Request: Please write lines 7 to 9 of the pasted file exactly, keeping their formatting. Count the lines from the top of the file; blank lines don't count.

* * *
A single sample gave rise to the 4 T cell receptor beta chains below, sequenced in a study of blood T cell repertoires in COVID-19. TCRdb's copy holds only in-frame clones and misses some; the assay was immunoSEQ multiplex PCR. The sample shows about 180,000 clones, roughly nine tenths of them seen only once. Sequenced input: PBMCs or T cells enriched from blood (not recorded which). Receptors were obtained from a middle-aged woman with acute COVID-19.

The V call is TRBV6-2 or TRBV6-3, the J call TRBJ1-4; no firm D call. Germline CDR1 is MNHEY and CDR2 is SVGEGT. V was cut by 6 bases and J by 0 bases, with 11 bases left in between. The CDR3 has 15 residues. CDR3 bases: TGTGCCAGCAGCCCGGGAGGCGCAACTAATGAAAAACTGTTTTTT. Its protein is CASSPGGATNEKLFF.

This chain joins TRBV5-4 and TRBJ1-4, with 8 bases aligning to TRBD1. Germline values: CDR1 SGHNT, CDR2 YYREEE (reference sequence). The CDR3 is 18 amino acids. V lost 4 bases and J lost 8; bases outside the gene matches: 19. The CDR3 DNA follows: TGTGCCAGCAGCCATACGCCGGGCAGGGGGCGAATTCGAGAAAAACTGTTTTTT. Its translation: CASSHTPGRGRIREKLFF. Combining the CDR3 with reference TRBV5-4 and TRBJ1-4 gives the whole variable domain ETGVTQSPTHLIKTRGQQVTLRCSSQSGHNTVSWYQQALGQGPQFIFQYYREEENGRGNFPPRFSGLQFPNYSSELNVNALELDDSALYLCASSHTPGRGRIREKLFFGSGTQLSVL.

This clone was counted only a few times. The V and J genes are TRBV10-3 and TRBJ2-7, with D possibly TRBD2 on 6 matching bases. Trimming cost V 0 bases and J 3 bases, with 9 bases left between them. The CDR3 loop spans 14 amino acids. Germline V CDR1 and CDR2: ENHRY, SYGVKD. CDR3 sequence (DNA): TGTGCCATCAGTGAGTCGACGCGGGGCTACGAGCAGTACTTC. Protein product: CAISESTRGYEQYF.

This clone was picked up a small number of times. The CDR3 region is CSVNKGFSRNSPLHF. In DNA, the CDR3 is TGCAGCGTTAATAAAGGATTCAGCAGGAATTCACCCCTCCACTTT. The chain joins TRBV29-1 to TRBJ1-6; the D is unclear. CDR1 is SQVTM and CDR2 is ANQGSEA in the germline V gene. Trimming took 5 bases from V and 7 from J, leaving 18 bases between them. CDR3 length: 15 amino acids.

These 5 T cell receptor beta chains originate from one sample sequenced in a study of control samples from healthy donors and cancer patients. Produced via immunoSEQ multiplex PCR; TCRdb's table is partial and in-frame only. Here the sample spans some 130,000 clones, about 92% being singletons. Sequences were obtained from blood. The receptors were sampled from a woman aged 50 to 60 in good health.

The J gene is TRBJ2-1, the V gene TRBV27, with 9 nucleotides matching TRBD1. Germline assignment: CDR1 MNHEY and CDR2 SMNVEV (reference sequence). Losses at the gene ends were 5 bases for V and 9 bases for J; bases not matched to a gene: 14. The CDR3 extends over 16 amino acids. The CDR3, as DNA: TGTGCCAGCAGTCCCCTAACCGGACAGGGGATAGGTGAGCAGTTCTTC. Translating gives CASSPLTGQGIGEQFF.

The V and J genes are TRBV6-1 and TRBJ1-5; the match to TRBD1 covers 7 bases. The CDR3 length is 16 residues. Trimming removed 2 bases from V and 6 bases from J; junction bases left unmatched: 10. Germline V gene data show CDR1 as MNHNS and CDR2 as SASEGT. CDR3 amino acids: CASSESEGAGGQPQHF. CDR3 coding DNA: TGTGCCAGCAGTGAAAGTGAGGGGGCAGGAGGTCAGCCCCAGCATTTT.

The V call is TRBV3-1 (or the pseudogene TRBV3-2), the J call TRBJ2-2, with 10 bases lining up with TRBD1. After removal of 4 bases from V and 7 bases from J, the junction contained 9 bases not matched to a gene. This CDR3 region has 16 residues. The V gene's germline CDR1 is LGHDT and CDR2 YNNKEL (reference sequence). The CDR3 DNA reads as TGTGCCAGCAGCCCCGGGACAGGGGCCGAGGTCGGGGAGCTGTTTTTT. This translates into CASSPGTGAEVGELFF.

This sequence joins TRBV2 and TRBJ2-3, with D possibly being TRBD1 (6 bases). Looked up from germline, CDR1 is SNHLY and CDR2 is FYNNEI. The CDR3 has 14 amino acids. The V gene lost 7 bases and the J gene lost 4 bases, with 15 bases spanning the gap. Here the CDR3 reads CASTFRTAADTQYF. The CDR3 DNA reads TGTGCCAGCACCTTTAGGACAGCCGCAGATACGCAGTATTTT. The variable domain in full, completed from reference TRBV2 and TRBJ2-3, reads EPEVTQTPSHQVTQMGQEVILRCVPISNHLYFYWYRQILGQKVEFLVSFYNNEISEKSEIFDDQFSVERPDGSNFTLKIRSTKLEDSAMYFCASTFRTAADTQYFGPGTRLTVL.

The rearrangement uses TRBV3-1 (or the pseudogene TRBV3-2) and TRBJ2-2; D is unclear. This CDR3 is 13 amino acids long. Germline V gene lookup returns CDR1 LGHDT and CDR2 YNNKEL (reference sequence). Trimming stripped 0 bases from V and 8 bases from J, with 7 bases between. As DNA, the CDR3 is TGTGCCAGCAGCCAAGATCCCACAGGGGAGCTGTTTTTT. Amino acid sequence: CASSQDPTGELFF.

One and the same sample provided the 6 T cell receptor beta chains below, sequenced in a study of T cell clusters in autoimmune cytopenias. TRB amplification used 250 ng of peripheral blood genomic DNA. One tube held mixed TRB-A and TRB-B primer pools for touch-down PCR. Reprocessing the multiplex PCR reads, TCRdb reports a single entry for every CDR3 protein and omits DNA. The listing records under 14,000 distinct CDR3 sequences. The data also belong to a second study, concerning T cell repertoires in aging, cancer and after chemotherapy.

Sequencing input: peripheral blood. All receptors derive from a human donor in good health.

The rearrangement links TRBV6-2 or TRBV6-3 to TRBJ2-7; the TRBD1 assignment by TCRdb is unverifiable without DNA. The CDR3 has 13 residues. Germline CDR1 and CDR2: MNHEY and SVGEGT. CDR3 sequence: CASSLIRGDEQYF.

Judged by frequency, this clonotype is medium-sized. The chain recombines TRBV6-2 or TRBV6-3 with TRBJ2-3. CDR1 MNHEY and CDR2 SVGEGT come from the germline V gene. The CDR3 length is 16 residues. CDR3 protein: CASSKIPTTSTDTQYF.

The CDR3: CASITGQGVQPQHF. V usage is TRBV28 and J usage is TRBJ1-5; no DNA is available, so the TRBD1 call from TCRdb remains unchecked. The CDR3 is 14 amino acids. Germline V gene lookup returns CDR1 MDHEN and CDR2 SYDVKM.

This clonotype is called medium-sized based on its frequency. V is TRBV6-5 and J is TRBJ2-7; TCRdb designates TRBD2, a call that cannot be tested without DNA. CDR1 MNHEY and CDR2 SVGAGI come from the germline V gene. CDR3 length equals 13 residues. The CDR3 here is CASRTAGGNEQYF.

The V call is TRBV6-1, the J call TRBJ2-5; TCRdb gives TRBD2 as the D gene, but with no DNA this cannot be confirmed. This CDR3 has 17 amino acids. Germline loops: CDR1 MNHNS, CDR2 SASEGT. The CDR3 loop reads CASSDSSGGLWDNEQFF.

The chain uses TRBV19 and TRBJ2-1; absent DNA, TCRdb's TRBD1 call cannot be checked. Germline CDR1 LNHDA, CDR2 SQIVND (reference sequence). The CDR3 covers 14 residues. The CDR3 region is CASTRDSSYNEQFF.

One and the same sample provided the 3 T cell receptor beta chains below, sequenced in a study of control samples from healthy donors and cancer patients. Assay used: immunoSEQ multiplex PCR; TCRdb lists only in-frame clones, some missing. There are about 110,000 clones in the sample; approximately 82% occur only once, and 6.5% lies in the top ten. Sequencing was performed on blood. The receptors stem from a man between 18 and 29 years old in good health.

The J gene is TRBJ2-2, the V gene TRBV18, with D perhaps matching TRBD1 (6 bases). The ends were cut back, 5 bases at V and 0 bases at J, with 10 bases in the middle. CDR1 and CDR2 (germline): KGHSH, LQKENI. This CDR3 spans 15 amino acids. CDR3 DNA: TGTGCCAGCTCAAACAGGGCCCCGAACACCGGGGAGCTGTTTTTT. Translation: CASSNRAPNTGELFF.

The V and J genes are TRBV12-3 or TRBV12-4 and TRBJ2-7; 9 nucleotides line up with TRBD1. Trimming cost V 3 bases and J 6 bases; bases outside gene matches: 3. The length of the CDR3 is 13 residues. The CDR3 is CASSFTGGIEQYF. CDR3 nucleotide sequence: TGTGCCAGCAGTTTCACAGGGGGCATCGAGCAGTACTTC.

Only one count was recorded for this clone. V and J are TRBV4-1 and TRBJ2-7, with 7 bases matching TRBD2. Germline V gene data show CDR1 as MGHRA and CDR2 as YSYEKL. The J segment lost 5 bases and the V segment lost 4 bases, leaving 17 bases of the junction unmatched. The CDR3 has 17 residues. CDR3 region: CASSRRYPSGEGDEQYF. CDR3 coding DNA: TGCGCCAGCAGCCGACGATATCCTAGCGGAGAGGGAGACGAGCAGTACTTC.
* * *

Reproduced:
The J gene is TRBJ2-1, the V gene TRBV27, with 9 nucleotides matching TRBD1. Germline assignment: CDR1 MNHEY and CDR2 SMNVEV (reference sequence). Losses at the gene ends were 5 bases for V and 9 bases for J; bases not matched to a gene: 14. The CDR3 extends over 16 amino acids. The CDR3, as DNA: TGTGCCAGCAGTCCCCTAACCGGACAGGGGATAGGTGAGCAGTTCTTC. Translating gives CASSPLTGQGIGEQFF.

The V and J genes are TRBV6-1 and TRBJ1-5; the match to TRBD1 covers 7 bases. The CDR3 length is 16 residues. Trimming removed 2 bases from V and 6 bases from J; junction bases left unmatched: 10. Germline V gene data show CDR1 as MNHNS and CDR2 as SASEGT. CDR3 amino acids: CASSESEGAGGQPQHF. CDR3 coding DNA: TGTGCCAGCAGTGAAAGTGAGGGGGCAGGAGGTCAGCCCCAGCATTTT.

The V call is TRBV3-1 (or the pseudogene TRBV3-2), the J call TRBJ2-2, with 10 bases lining up with TRBD1. After removal of 4 bases from V and 7 bases from J, the junction contained 9 bases not matched to a gene. This CDR3 region has 16 residues. The V gene's germline CDR1 is LGHDT and CDR2 YNNKEL (reference sequence). The CDR3 DNA reads as TGTGCCAGCAGCCCCGGGACAGGGGCCGAGGTCGGGGAGCTGTTTTTT. This translates into CASSPGTGAEVGELFF.